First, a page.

Viral viruses that have been recently discovered may offer clues about the evolution of complex life on Earth

Viral viruses that have been recently discovered may offer clues about the evolution of complex life ...

Researchers at The University of Texas at Austin have discovered "fingerprints" of mysterious viruses hidden in an ancient group of microbes that may include the origins of all complex life on Earth, from fungi to plants to humans, in a trio of studies published on June 27 in the journalNature Microbiology.

Ths discovery is significant; it explores the possibility that viruses were crucial to the evolution of humans and other complex life forms.

These microbes named Asgard archaea after the abode of the gods in Norse mythology are usually found in the frigid sediments deep in the ocean and in boiling springs, and evolved on Earth before the firsteukaryoticcells, which carry theirDNA inside a nucleus.

Some scientists have speculated that viruses may have played a role in the first stages of life following the Asgard archaea. They may have even given rise to some of the first DNA precursors, but until now, no Asgard-infecting viruses have been discovered.

"These are the first investigations investigating Asgard archaeal viruses; there was nothing known prior," Susanne Erdmann, the group leader of the Max Planck Institute for Marine Microbiology in Bremen, Germany, who was not involved in the studies, told Live Science. In the future, this line of research may reveal whether or how viruses were involved in the development of eukaryotic cells on Earth.

'An adaptive immune system'

Scientists sought for evidence of viral infection embedded in the DNA of Asgard archaea in the form of viral DNA called "CRISPR spacers."

Most people who think of CRISPR relate it to the famous gene-editing tool that allows scientists to manipulate genetic sequences easily, according to Rambo. This tool was originally developed from the natural defense mechanisms of bacteria and archaea.

CRISPR is a term for a region of DNA that is made up of short, repeated sequences with "spacers" sandwiched between each repeat. Interestingly, bacteria and archaea steal these spacers from viruses that infect them, and the cells maintain a stored archive of viral DNA that helps them recognize the viruses should they attack again.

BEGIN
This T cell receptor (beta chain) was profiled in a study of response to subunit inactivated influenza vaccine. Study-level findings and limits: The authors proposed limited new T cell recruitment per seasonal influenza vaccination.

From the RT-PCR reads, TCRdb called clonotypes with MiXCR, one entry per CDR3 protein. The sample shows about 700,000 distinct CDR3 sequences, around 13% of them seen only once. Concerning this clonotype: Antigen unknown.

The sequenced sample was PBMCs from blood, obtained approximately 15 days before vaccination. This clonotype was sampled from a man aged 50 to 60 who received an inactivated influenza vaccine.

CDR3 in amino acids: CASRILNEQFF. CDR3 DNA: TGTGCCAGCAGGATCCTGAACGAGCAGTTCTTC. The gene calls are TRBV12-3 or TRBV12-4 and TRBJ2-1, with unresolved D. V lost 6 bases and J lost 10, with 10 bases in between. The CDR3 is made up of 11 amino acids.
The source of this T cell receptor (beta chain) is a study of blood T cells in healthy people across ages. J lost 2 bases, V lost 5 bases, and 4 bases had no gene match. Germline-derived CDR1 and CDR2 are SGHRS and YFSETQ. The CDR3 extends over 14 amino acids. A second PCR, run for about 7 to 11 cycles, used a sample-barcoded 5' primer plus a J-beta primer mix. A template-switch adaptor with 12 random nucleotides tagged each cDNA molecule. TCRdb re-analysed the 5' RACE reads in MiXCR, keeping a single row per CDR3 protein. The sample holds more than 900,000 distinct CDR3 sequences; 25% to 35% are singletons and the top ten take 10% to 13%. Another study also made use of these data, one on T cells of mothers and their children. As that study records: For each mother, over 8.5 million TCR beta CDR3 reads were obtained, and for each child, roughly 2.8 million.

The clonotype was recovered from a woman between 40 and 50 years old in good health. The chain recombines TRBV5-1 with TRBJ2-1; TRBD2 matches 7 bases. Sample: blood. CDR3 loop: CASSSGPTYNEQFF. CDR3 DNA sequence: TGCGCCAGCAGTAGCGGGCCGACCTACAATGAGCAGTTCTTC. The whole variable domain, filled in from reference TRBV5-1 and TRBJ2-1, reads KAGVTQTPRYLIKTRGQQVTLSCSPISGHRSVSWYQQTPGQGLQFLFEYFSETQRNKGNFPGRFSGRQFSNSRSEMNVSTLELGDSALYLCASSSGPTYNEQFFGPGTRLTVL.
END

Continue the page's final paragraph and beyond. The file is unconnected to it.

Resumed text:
"It's an adaptive immune system that remembers these previous infections," Rambo said. He is now a postdoctoral fellow at the USDA's Agricultural Research Service.

Rambo and his colleagues had hunted for DNA spacers in Asgard archaea specimens collected from sediments near hydrothermal vents, roughly 1.25 miles (2 kilometers) beneath the water's surface in the Guaymas Basin in the Gulf of California.

The researchers matched the spacers they found to longer sections of viral DNA collected from the deep-sea environment.

Many more Asgard-infecting viruses have yet to be discovered.

Working with viral DNA, the scientists could deduce what sorts of proteins the various genes encode for and how the viruses might function.

Erdmann noted that the functions of the majority of the viruses are still unknown. Also, many more Asgard-infecting viruses are yet to be discovered.

By growing Asgard archaea in the lab, these hidden viruses might be discovered. "However, culturing Asgard archaea has been proved to be very difficult," Erdmann said. It took 12 years for one research group to develop Asgard archaea.

CRISPR spacer matching is probably the most efficient way to find more viruses, but their role in the development of organisms, including humans, may grow more clearer, according to Krupovic.

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